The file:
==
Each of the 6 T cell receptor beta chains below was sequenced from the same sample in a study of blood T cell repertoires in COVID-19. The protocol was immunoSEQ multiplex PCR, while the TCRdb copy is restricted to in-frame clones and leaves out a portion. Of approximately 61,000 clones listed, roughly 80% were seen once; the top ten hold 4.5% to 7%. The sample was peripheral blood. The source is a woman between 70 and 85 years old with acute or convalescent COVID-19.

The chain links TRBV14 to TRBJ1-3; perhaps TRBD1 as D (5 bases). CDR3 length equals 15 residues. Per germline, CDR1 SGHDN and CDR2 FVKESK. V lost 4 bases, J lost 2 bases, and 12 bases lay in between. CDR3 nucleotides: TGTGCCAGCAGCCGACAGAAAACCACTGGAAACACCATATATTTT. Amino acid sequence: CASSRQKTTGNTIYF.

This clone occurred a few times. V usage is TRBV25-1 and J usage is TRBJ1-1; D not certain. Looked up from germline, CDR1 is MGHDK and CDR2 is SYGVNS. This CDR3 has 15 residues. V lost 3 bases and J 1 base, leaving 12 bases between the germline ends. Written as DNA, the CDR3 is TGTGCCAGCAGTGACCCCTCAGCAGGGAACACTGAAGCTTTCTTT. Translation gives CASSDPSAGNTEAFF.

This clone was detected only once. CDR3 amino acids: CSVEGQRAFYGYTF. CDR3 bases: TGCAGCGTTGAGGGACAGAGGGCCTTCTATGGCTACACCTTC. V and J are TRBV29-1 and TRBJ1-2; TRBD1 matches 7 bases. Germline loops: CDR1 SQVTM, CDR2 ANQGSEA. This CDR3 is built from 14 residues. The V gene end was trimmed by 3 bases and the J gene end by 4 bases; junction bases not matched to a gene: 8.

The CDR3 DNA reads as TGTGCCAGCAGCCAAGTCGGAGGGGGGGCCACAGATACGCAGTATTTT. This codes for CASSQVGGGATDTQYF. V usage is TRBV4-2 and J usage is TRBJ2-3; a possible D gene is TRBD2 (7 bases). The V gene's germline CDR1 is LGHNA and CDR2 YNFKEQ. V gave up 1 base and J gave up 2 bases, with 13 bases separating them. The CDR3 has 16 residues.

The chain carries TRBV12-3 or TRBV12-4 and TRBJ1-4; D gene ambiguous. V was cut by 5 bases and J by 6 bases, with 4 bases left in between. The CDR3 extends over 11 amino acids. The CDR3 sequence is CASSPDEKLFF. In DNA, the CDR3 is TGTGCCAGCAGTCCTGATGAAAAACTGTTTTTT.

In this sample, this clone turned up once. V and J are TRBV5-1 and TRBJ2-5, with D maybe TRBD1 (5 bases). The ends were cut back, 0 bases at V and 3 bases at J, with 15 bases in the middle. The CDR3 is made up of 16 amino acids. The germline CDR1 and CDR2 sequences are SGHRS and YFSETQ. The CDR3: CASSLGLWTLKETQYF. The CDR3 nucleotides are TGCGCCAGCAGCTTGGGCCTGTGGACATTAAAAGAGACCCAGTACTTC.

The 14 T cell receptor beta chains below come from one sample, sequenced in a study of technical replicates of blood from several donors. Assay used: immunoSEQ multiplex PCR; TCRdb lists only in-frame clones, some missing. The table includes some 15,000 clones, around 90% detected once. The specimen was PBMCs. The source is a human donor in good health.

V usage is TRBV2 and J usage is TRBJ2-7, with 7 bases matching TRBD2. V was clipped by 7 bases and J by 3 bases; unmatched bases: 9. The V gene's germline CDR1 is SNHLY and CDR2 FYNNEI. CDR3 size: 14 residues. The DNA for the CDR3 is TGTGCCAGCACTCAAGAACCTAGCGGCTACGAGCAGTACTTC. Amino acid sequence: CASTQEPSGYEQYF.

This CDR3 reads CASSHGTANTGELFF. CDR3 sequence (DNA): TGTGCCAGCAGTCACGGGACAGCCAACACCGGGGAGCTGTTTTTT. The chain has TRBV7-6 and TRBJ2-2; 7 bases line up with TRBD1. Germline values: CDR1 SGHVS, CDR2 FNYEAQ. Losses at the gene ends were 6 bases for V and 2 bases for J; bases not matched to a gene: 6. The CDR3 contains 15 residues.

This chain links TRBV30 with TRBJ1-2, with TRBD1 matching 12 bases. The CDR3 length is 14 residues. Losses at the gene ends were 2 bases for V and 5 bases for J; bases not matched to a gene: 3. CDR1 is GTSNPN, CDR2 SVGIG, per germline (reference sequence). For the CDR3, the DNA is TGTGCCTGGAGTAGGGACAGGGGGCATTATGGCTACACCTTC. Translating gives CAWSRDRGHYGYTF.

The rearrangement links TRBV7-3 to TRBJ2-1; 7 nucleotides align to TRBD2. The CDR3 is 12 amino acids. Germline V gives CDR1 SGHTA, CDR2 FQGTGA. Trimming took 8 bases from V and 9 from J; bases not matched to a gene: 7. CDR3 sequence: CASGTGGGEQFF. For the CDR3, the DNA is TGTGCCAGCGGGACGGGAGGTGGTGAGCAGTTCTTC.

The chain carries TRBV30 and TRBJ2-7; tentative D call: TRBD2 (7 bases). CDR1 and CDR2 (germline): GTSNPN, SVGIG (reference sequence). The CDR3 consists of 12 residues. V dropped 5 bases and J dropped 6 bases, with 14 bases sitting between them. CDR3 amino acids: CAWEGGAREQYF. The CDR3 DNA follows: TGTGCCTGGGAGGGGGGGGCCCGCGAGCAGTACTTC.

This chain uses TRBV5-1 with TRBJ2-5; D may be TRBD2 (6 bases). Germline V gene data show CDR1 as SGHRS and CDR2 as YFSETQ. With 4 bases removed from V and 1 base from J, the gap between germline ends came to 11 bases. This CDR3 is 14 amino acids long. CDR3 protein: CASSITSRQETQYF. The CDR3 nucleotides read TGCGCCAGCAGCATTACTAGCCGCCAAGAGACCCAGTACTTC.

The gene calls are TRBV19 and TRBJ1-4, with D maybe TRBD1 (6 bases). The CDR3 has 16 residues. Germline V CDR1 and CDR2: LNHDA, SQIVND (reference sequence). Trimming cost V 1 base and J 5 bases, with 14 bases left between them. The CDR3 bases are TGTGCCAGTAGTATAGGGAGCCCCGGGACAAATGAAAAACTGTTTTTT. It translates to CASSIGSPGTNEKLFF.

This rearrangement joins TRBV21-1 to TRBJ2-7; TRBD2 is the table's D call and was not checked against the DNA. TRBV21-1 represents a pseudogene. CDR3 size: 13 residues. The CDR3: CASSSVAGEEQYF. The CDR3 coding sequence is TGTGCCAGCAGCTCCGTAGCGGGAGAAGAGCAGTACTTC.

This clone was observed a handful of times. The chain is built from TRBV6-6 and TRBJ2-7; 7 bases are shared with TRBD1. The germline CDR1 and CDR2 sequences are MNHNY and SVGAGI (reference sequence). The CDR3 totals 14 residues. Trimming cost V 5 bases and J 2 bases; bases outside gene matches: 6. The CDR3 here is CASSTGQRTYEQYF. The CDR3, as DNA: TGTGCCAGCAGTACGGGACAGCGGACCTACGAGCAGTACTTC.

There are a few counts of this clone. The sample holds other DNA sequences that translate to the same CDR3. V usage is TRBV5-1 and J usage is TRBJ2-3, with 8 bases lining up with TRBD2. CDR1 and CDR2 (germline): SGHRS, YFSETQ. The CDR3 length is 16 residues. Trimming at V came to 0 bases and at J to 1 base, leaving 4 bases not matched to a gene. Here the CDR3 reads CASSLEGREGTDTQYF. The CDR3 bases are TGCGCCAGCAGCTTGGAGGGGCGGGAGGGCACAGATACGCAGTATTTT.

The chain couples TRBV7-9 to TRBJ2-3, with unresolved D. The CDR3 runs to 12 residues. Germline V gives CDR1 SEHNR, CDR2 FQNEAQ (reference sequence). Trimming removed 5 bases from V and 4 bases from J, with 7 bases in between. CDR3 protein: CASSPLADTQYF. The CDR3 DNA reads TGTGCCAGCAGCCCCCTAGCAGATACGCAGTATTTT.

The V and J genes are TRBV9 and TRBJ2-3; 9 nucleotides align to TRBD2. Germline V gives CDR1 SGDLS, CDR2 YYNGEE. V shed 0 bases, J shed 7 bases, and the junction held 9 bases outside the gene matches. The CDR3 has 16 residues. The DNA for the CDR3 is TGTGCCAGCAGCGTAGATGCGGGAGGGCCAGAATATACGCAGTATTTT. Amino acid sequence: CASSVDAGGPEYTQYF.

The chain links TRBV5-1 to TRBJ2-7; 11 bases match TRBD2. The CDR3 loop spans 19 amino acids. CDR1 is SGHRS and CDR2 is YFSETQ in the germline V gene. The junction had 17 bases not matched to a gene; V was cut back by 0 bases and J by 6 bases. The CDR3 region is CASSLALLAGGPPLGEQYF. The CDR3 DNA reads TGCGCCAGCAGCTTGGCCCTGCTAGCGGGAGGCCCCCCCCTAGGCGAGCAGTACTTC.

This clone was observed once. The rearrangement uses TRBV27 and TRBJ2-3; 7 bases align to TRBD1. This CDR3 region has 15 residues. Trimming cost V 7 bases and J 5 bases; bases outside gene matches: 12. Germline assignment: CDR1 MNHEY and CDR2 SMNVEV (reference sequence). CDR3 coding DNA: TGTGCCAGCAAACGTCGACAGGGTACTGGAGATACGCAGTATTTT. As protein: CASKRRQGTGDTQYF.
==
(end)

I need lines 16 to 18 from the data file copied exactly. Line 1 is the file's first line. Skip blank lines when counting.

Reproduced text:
This rearrangement joins TRBV21-1 to TRBJ2-7; TRBD2 is the table's D call and was not checked against the DNA. TRBV21-1 represents a pseudogene. CDR3 size: 13 residues. The CDR3: CASSSVAGEEQYF. The CDR3 coding sequence is TGTGCCAGCAGCTCCGTAGCGGGAGAAGAGCAGTACTTC.

This clone was observed a handful of times. The chain is built from TRBV6-6 and TRBJ2-7; 7 bases are shared with TRBD1. The germline CDR1 and CDR2 sequences are MNHNY and SVGAGI (reference sequence). The CDR3 totals 14 residues. Trimming cost V 5 bases and J 2 bases; bases outside gene matches: 6. The CDR3 here is CASSTGQRTYEQYF. The CDR3, as DNA: TGTGCCAGCAGTACGGGACAGCGGACCTACGAGCAGTACTTC.

There are a few counts of this clone. The sample holds other DNA sequences that translate to the same CDR3. V usage is TRBV5-1 and J usage is TRBJ2-3, with 8 bases lining up with TRBD2. CDR1 and CDR2 (germline): SGHRS, YFSETQ. The CDR3 length is 16 residues. Trimming at V came to 0 bases and at J to 1 base, leaving 4 bases not matched to a gene. Here the CDR3 reads CASSLEGREGTDTQYF. The CDR3 bases are TGCGCCAGCAGCTTGGAGGGGCGGGAGGGCACAGATACGCAGTATTTT.